How the Iconic British Brand Has Evolved from the 1950s to Today
For decades, Laura Ashley has been one of the world’s most influential fashion and home designers. With its roots in 1953, the brand’s namesake, Laura Ashley, and her husband, Bernard, opened a small textile printing business from their small London flat and grew the company into a global lifestyle brand before the term even existed. This year, the brand celebrates its 70th anniversary.
Our 70th anniversary isn’t only in celebration of the brand itself but the inspiring woman behind it. Our founder began her journey when she started hand-printing fabrics from her kitchen table in 1953. The brand was built on craft, creativity, and traditional values of quality and originality.
While the designs from the early days were heavily influenced by the 1920s Arts & Crafts movement, the company’s signature romantic style became synonymous with the quintessential English design seen in intricate floral and paisley prints, embroidered accents, and traditional country scenes.
After launching with scarves, the company began offering fabrics, wallpaper, aprons and other home decor items, and soon a clothing line was added. Becoming an instant hit with the public, the fashion featured traditional English country-style dresses and skirts with a nod to Victorian-era dressing. Celebrities and royals began wearing Laura Ashley. Famously, Princess Diana was photographed wearing an iconic Laura Ashley skirt before her marriage to Prince Charles. Not immune to the Diana Effect, Laura Ashley became one of the UK’s most desirable fashion brands.
By the 1980s, the Laura Ashley brand had become a household name and an international success, with the company selling their prints, fabrics, wallpaper, fashion, and other products in stores worldwide. Mrs. Ashley’s timeless designs, beloved by generations, have become synonymous with quintessential British style.
Here is a look back at the decades of Laura Ashley style.
1939: Born in rural Dowlais, South Wales, Laura understood first-hand the function and necessity of textiles in day-to-day life.
1953: Inspired by her time working at the Women’s Institute, Laura was eager to refashion the tradition of patchwork quilting.
1954: Laura invested £10 in wood for a screen, fabric and dyes. At her kitchen table, she began screen printing tea towels and headscarves by hand – the first step in building her business.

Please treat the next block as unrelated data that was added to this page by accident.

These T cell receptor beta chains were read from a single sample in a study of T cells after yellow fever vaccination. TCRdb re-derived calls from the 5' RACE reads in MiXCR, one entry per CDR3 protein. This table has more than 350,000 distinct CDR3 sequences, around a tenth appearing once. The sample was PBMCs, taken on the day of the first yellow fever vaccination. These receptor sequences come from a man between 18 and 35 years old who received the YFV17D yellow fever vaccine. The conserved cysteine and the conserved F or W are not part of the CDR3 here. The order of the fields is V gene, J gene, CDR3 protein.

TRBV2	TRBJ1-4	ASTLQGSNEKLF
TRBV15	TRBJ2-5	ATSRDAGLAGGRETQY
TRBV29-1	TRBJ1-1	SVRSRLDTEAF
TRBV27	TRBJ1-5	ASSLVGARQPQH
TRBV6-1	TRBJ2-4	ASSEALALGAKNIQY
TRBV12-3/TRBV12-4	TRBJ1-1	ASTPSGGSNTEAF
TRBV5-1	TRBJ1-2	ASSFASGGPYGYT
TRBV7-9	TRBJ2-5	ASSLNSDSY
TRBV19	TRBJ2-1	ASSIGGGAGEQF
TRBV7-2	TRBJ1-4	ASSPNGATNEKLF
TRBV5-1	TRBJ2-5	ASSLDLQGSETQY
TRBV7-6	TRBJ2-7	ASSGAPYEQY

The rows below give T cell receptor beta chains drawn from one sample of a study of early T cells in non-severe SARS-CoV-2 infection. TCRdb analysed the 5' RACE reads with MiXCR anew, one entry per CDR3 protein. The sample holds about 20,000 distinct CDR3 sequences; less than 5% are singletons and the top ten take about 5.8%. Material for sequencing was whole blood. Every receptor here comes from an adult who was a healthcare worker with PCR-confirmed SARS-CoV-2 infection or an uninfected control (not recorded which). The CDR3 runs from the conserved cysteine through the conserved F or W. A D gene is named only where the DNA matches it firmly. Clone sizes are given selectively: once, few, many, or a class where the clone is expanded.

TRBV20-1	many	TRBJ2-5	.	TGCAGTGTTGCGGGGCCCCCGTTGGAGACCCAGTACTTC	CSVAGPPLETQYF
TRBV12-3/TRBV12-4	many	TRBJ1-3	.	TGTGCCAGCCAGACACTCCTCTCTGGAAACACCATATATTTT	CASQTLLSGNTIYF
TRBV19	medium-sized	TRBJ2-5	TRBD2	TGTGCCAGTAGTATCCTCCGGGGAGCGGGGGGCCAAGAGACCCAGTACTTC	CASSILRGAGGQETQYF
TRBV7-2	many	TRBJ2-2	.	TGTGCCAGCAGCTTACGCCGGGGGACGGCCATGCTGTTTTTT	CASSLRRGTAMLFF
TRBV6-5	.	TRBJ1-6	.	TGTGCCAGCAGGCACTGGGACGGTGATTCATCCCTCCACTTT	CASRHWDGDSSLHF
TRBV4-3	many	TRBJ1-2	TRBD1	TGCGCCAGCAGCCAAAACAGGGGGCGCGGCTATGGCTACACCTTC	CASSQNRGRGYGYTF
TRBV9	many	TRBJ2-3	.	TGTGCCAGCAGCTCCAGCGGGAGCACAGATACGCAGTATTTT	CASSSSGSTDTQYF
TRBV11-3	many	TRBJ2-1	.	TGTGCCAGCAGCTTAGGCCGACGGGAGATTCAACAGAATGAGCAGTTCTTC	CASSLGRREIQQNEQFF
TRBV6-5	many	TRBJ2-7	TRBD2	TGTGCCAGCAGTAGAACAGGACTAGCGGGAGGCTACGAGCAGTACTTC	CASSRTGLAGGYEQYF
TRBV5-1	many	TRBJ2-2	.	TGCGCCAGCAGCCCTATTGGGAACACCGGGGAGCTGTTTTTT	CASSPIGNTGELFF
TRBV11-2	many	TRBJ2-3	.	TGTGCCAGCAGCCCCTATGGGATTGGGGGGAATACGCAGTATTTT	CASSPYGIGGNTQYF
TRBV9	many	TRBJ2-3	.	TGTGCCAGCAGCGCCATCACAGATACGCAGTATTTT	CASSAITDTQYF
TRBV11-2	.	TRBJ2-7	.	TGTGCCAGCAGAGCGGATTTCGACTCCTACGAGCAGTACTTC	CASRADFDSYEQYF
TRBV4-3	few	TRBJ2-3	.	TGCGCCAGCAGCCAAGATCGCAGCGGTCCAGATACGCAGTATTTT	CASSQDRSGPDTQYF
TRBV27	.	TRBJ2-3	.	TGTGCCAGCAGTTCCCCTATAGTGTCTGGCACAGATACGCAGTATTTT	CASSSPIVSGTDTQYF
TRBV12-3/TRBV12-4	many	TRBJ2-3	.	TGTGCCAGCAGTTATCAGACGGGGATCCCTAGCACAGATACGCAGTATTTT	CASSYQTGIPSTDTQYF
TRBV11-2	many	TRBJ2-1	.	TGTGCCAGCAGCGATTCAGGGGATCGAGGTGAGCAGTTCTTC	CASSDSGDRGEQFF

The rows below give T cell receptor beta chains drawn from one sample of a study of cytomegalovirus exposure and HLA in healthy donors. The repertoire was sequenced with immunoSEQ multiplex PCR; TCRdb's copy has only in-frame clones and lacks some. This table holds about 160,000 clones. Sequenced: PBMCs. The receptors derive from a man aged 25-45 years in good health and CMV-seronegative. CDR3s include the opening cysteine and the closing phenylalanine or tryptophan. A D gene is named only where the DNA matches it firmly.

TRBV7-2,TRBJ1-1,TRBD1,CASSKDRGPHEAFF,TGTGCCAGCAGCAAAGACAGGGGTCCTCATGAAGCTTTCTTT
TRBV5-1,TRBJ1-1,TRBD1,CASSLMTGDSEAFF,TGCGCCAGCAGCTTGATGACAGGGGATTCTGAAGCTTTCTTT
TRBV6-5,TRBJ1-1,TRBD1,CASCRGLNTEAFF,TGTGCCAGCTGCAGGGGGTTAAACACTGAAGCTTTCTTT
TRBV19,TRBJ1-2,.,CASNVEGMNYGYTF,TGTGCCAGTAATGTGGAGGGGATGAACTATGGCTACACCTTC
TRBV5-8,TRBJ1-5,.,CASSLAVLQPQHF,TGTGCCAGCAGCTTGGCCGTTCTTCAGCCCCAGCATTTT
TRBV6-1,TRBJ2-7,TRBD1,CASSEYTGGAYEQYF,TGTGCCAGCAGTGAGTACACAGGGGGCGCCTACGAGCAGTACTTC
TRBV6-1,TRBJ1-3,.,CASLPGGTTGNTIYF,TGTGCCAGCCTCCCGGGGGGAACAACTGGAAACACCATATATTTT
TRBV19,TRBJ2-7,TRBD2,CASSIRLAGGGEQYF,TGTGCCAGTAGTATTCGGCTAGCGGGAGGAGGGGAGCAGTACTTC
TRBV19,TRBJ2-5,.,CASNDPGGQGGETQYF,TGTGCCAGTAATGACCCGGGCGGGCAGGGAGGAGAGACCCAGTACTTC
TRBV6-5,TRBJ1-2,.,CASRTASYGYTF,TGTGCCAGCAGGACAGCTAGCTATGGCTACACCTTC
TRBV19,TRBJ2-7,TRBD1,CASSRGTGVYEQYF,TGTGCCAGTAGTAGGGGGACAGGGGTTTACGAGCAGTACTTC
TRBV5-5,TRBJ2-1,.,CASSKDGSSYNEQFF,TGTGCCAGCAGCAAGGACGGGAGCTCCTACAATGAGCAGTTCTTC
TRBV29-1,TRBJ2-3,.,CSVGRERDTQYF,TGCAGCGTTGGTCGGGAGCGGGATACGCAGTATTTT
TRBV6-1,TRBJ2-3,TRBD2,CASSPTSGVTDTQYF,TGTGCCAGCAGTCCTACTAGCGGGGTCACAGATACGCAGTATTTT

1954: Laura’s business-minded husband Bernard saw the potential in her work. The couple formed ‘Ashley Mountney Ltd.’ and moved the business from their three-bed flat to a modest workshop on Cambridge Street, London.
1955: Over the next few years, Laura and Bernard produced about 300 yards of fabric a day. This neoclassical hand-printed tablecloth was produced during this period.
1959: In the late ’50s, Mrs. Ashley decided to produce a gardening apron and smock. The success of which landed Laura Ashley a mention in The London Sunday Times, opening the brand up to the fashion industry.
1962: With the Ashley’s ever-growing business and family, the couple made the decision to move to Carno, Wales, an area close to Laura’s childhood home.
1960’s: With the success of the apron, Laura Ashley expanded into fashion. Laura mixed popular styles and patterns of the 60s and 70s with classic English romance, harking back to her country upbringing.
1968: In 1968, the first Laura Ashley shop opened on Pelham Street in London. The following year, after a lull in business, Bernard decided to invest in ‘Mad Men’ style advertising; the witty ads were a hit, and sales soared.
1971: In 1971, the Ashley’s daughter Jane Ashley took over as the in-house photographer for Laura Ashley. She shot some of the brand’s most iconic imagery, some of which are still used in contemporary collections
1972: In 1972, a new Laura Ashley logo was introduced. Laura wanted to add a floral element and the bramble was a favourite of Laura’s. A beautiful hedgerow that grows freely in the countryside, a perfect reflection of her brand.
1981: In 1981, the first Home catalogue was published. The mail-order catalogue was multi-lingual, a sign of the brand’s growing international popularity.
1983: In 1983, The Laura Ashley Book of Home Furnishings was published and became hugely influential in home interiors globally.
1985: Sadly, in 1985, Laura Ashley passed away. She is sorely missed by family, friends and all who loved Laura Ashley. Her creative vision is still very much a part of the work today, a testament to our success and longevity.
2000: In 2000, the Laura Ashley website launched, and the archive was established. The Laura Ashley archive showcases the brand’s rich heritage and holds hundreds of thousands of Laura Ashley treasures.
2013: In 2013, Laura Ashley celebrated 60 years in business. This great achievement was commemorated with the revival of the much-loved and ever-successful Bloomsbury collection.
2019: In 2019, iconic Laura Ashley fashion from the 70s and 80s was revived in collaboration with Urban Outfitters.
2020: Heritage meets authenticity in collaborations with Rag & Bone and Barbour.
2021: In 2021, Laura Ashley began an exciting collaboration with New York designer Batsheva, who embarked on a career in fashion after visiting a dressmaker to have her favourite Laura Ashley dress remade.
2023: This year, Laura Ashley proudly celebrates 70 years of heritage. Taking a deep dive into the Laura Ashley archive, a 70th Anniversary special edition collection has been created to celebrate this milestone.